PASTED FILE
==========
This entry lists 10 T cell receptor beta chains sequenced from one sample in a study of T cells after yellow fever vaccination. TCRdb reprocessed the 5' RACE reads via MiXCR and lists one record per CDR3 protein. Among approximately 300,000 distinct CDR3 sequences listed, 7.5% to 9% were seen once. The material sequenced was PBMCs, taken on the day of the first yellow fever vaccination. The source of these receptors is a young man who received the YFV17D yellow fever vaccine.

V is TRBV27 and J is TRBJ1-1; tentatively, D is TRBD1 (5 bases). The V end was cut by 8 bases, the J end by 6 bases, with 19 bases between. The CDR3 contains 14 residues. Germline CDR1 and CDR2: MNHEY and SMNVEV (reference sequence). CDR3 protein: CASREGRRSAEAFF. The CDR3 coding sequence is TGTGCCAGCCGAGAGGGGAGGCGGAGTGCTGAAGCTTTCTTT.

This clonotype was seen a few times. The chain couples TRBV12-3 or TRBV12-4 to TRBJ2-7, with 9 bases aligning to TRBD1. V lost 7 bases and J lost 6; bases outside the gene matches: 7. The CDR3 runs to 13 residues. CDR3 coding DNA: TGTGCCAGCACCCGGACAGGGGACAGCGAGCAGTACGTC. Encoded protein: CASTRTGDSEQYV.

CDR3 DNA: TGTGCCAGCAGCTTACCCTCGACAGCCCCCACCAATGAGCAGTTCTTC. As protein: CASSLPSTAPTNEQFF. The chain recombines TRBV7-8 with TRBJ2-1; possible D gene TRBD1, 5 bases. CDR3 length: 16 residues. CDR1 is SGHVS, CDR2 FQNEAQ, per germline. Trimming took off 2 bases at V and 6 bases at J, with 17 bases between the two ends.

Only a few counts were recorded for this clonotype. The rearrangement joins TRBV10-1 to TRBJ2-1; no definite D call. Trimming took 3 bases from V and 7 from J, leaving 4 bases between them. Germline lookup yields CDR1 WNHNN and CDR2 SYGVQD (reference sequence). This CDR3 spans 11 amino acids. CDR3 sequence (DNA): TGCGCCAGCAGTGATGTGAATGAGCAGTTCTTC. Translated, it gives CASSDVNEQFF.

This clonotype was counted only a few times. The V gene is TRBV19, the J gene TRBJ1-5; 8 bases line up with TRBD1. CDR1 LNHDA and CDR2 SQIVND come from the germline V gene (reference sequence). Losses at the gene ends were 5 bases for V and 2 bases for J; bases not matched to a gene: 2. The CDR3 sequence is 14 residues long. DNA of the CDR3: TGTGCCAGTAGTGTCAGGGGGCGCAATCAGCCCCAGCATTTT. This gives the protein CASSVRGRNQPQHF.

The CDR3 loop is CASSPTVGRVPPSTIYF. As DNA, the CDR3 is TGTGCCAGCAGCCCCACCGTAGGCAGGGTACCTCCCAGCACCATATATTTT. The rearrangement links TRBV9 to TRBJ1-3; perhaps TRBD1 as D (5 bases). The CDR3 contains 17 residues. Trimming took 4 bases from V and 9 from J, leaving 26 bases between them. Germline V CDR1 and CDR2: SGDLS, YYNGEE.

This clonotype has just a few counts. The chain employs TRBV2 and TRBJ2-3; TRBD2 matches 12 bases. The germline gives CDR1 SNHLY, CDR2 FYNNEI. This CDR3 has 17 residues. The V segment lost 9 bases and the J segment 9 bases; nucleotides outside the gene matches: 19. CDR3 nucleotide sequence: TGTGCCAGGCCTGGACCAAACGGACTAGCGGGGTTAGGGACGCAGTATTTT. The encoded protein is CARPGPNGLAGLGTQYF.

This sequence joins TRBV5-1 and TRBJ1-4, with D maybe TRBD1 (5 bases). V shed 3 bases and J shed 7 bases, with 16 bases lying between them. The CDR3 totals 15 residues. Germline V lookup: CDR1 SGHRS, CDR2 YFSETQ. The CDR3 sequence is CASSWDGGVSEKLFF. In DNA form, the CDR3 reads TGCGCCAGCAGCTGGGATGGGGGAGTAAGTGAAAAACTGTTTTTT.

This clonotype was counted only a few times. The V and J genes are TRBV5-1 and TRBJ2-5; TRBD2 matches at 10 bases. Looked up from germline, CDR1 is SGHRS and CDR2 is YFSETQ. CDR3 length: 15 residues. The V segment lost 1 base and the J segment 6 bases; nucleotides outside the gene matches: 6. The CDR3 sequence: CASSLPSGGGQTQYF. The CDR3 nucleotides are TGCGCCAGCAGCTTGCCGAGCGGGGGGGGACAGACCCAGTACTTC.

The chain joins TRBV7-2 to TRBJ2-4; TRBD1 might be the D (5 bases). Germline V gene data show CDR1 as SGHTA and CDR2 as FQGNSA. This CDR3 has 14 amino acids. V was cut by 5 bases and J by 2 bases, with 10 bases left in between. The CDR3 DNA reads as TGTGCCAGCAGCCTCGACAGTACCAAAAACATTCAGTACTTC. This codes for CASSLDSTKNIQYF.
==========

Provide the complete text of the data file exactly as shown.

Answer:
This entry lists 10 T cell receptor beta chains sequenced from one sample in a study of T cells after yellow fever vaccination. TCRdb reprocessed the 5' RACE reads via MiXCR and lists one record per CDR3 protein. Among approximately 300,000 distinct CDR3 sequences listed, 7.5% to 9% were seen once. The material sequenced was PBMCs, taken on the day of the first yellow fever vaccination. The source of these receptors is a young man who received the YFV17D yellow fever vaccine.

V is TRBV27 and J is TRBJ1-1; tentatively, D is TRBD1 (5 bases). The V end was cut by 8 bases, the J end by 6 bases, with 19 bases between. The CDR3 contains 14 residues. Germline CDR1 and CDR2: MNHEY and SMNVEV (reference sequence). CDR3 protein: CASREGRRSAEAFF. The CDR3 coding sequence is TGTGCCAGCCGAGAGGGGAGGCGGAGTGCTGAAGCTTTCTTT.

This clonotype was seen a few times. The chain couples TRBV12-3 or TRBV12-4 to TRBJ2-7, with 9 bases aligning to TRBD1. V lost 7 bases and J lost 6; bases outside the gene matches: 7. The CDR3 runs to 13 residues. CDR3 coding DNA: TGTGCCAGCACCCGGACAGGGGACAGCGAGCAGTACGTC. Encoded protein: CASTRTGDSEQYV.

CDR3 DNA: TGTGCCAGCAGCTTACCCTCGACAGCCCCCACCAATGAGCAGTTCTTC. As protein: CASSLPSTAPTNEQFF. The chain recombines TRBV7-8 with TRBJ2-1; possible D gene TRBD1, 5 bases. CDR3 length: 16 residues. CDR1 is SGHVS, CDR2 FQNEAQ, per germline. Trimming took off 2 bases at V and 6 bases at J, with 17 bases between the two ends.

Only a few counts were recorded for this clonotype. The rearrangement joins TRBV10-1 to TRBJ2-1; no definite D call. Trimming took 3 bases from V and 7 from J, leaving 4 bases between them. Germline lookup yields CDR1 WNHNN and CDR2 SYGVQD (reference sequence). This CDR3 spans 11 amino acids. CDR3 sequence (DNA): TGCGCCAGCAGTGATGTGAATGAGCAGTTCTTC. Translated, it gives CASSDVNEQFF.

This clonotype was counted only a few times. The V gene is TRBV19, the J gene TRBJ1-5; 8 bases line up with TRBD1. CDR1 LNHDA and CDR2 SQIVND come from the germline V gene (reference sequence). Losses at the gene ends were 5 bases for V and 2 bases for J; bases not matched to a gene: 2. The CDR3 sequence is 14 residues long. DNA of the CDR3: TGTGCCAGTAGTGTCAGGGGGCGCAATCAGCCCCAGCATTTT. This gives the protein CASSVRGRNQPQHF.

The CDR3 loop is CASSPTVGRVPPSTIYF. As DNA, the CDR3 is TGTGCCAGCAGCCCCACCGTAGGCAGGGTACCTCCCAGCACCATATATTTT. The rearrangement links TRBV9 to TRBJ1-3; perhaps TRBD1 as D (5 bases). The CDR3 contains 17 residues. Trimming took 4 bases from V and 9 from J, leaving 26 bases between them. Germline V CDR1 and CDR2: SGDLS, YYNGEE.

This clonotype has just a few counts. The chain employs TRBV2 and TRBJ2-3; TRBD2 matches 12 bases. The germline gives CDR1 SNHLY, CDR2 FYNNEI. This CDR3 has 17 residues. The V segment lost 9 bases and the J segment 9 bases; nucleotides outside the gene matches: 19. CDR3 nucleotide sequence: TGTGCCAGGCCTGGACCAAACGGACTAGCGGGGTTAGGGACGCAGTATTTT. The encoded protein is CARPGPNGLAGLGTQYF.

This sequence joins TRBV5-1 and TRBJ1-4, with D maybe TRBD1 (5 bases). V shed 3 bases and J shed 7 bases, with 16 bases lying between them. The CDR3 totals 15 residues. Germline V lookup: CDR1 SGHRS, CDR2 YFSETQ. The CDR3 sequence is CASSWDGGVSEKLFF. In DNA form, the CDR3 reads TGCGCCAGCAGCTGGGATGGGGGAGTAAGTGAAAAACTGTTTTTT.

This clonotype was counted only a few times. The V and J genes are TRBV5-1 and TRBJ2-5; TRBD2 matches at 10 bases. Looked up from germline, CDR1 is SGHRS and CDR2 is YFSETQ. CDR3 length: 15 residues. The V segment lost 1 base and the J segment 6 bases; nucleotides outside the gene matches: 6. The CDR3 sequence: CASSLPSGGGQTQYF. The CDR3 nucleotides are TGCGCCAGCAGCTTGCCGAGCGGGGGGGGACAGACCCAGTACTTC.

The chain joins TRBV7-2 to TRBJ2-4; TRBD1 might be the D (5 bases). Germline V gene data show CDR1 as SGHTA and CDR2 as FQGNSA. This CDR3 has 14 amino acids. V was cut by 5 bases and J by 2 bases, with 10 bases left in between. The CDR3 DNA reads as TGTGCCAGCAGCCTCGACAGTACCAAAAACATTCAGTACTTC. This codes for CASSLDSTKNIQYF.